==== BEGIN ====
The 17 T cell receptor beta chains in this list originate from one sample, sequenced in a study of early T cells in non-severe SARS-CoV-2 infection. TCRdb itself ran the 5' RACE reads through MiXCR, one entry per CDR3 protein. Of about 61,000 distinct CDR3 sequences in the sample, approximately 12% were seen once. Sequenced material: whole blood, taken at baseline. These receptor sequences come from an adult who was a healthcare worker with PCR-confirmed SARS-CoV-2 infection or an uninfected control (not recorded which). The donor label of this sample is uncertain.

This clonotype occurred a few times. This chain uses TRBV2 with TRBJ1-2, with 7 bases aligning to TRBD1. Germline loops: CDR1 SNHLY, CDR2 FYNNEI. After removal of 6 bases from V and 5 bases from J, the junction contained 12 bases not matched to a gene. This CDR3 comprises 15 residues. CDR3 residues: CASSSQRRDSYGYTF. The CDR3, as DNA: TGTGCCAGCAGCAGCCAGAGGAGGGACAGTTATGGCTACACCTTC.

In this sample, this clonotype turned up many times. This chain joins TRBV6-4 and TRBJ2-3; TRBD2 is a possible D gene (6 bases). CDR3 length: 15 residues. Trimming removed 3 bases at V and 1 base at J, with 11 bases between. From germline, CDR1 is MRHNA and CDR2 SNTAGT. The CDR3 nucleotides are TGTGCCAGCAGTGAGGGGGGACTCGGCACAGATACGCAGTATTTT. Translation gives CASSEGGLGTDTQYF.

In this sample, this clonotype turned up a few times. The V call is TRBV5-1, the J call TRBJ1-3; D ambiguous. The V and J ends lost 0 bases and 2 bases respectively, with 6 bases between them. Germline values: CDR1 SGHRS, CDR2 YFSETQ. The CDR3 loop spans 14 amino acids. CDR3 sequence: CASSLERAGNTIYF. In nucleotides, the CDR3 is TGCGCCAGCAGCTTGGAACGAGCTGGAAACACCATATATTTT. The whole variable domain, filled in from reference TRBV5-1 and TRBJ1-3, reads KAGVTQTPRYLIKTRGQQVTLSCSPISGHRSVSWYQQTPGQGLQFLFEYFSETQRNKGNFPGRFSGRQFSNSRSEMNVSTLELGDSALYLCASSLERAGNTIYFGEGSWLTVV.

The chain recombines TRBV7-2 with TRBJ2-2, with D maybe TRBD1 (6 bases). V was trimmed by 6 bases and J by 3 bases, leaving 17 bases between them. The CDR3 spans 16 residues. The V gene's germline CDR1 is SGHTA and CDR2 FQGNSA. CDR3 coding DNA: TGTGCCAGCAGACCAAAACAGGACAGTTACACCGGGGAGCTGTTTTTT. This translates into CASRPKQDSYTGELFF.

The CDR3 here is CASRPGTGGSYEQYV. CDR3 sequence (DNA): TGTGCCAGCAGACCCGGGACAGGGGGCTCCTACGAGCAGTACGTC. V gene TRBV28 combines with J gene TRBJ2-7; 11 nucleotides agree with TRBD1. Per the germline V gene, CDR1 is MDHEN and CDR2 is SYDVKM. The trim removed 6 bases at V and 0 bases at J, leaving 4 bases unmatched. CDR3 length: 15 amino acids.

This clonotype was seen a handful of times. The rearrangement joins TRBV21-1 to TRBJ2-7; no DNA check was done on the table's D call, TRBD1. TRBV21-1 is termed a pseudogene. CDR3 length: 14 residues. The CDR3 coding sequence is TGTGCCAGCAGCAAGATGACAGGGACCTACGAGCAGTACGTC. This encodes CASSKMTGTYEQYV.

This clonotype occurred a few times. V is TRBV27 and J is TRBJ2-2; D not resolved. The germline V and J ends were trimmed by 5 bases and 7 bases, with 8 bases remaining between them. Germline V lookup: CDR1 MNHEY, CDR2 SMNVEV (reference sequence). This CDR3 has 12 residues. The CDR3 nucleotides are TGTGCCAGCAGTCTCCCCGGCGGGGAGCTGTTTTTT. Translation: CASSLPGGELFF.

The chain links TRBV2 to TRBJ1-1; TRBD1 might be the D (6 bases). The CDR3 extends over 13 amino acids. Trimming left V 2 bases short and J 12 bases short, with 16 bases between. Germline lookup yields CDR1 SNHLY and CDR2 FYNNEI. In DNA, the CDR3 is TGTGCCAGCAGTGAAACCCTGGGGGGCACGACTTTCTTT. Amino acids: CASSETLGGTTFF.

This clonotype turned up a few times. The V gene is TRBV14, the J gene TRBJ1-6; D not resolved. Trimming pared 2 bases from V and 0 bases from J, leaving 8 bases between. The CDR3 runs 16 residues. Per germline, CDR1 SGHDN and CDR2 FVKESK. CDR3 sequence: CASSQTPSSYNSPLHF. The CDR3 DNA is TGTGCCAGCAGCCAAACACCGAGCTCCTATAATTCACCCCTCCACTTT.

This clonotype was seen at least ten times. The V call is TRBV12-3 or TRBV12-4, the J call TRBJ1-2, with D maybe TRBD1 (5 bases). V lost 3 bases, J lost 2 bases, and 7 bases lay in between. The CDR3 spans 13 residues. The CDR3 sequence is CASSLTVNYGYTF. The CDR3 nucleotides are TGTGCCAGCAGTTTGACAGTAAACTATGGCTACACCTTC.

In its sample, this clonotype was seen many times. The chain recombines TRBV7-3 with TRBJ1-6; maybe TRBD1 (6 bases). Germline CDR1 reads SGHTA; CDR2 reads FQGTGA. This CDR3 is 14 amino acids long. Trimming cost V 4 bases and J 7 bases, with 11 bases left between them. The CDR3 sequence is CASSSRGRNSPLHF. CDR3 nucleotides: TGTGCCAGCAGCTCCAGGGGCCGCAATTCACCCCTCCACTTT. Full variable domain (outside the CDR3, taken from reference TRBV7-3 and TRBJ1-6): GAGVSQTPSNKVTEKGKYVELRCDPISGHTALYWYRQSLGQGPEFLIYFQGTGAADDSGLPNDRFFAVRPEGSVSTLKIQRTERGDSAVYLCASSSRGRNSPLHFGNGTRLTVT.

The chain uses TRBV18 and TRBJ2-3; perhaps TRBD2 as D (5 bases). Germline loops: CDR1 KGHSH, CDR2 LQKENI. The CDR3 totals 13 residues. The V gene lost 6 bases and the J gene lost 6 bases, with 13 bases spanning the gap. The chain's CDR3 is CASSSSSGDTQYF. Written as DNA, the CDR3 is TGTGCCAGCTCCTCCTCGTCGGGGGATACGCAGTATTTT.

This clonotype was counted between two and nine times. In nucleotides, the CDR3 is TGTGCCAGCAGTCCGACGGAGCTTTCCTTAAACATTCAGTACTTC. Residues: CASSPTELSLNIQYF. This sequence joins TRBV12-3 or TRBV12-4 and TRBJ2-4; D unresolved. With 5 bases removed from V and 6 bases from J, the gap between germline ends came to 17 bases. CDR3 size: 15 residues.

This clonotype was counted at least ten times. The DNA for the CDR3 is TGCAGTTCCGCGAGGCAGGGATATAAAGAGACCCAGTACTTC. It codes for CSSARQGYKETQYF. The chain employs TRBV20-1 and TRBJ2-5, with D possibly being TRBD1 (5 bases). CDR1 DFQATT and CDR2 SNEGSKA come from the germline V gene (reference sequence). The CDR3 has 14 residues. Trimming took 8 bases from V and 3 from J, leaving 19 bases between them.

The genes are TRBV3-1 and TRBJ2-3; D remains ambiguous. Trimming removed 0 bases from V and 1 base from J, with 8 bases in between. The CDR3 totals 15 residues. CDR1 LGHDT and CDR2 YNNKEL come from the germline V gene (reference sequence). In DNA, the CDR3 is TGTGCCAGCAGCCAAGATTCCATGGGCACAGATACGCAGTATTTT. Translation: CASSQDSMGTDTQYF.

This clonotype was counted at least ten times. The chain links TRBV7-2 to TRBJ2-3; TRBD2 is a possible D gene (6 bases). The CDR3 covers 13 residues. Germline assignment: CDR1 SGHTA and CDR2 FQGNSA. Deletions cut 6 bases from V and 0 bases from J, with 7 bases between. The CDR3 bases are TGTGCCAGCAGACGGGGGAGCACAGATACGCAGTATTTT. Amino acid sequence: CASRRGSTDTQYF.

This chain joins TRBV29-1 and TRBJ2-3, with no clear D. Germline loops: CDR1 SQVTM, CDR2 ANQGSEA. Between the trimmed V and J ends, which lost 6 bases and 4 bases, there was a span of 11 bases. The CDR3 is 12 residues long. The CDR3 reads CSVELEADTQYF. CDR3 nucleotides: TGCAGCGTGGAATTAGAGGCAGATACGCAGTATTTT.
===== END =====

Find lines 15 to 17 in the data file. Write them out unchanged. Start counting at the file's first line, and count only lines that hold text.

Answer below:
This clonotype was counted at least ten times. The DNA for the CDR3 is TGCAGTTCCGCGAGGCAGGGATATAAAGAGACCCAGTACTTC. It codes for CSSARQGYKETQYF. The chain employs TRBV20-1 and TRBJ2-5, with D possibly being TRBD1 (5 bases). CDR1 DFQATT and CDR2 SNEGSKA come from the germline V gene (reference sequence). The CDR3 has 14 residues. Trimming took 8 bases from V and 3 from J, leaving 19 bases between them.

The genes are TRBV3-1 and TRBJ2-3; D remains ambiguous. Trimming removed 0 bases from V and 1 base from J, with 8 bases in between. The CDR3 totals 15 residues. CDR1 LGHDT and CDR2 YNNKEL come from the germline V gene (reference sequence). In DNA, the CDR3 is TGTGCCAGCAGCCAAGATTCCATGGGCACAGATACGCAGTATTTT. Translation: CASSQDSMGTDTQYF.

This clonotype was counted at least ten times. The chain links TRBV7-2 to TRBJ2-3; TRBD2 is a possible D gene (6 bases). The CDR3 covers 13 residues. Germline assignment: CDR1 SGHTA and CDR2 FQGNSA. Deletions cut 6 bases from V and 0 bases from J, with 7 bases between. The CDR3 bases are TGTGCCAGCAGACGGGGGAGCACAGATACGCAGTATTTT. Amino acid sequence: CASRRGSTDTQYF.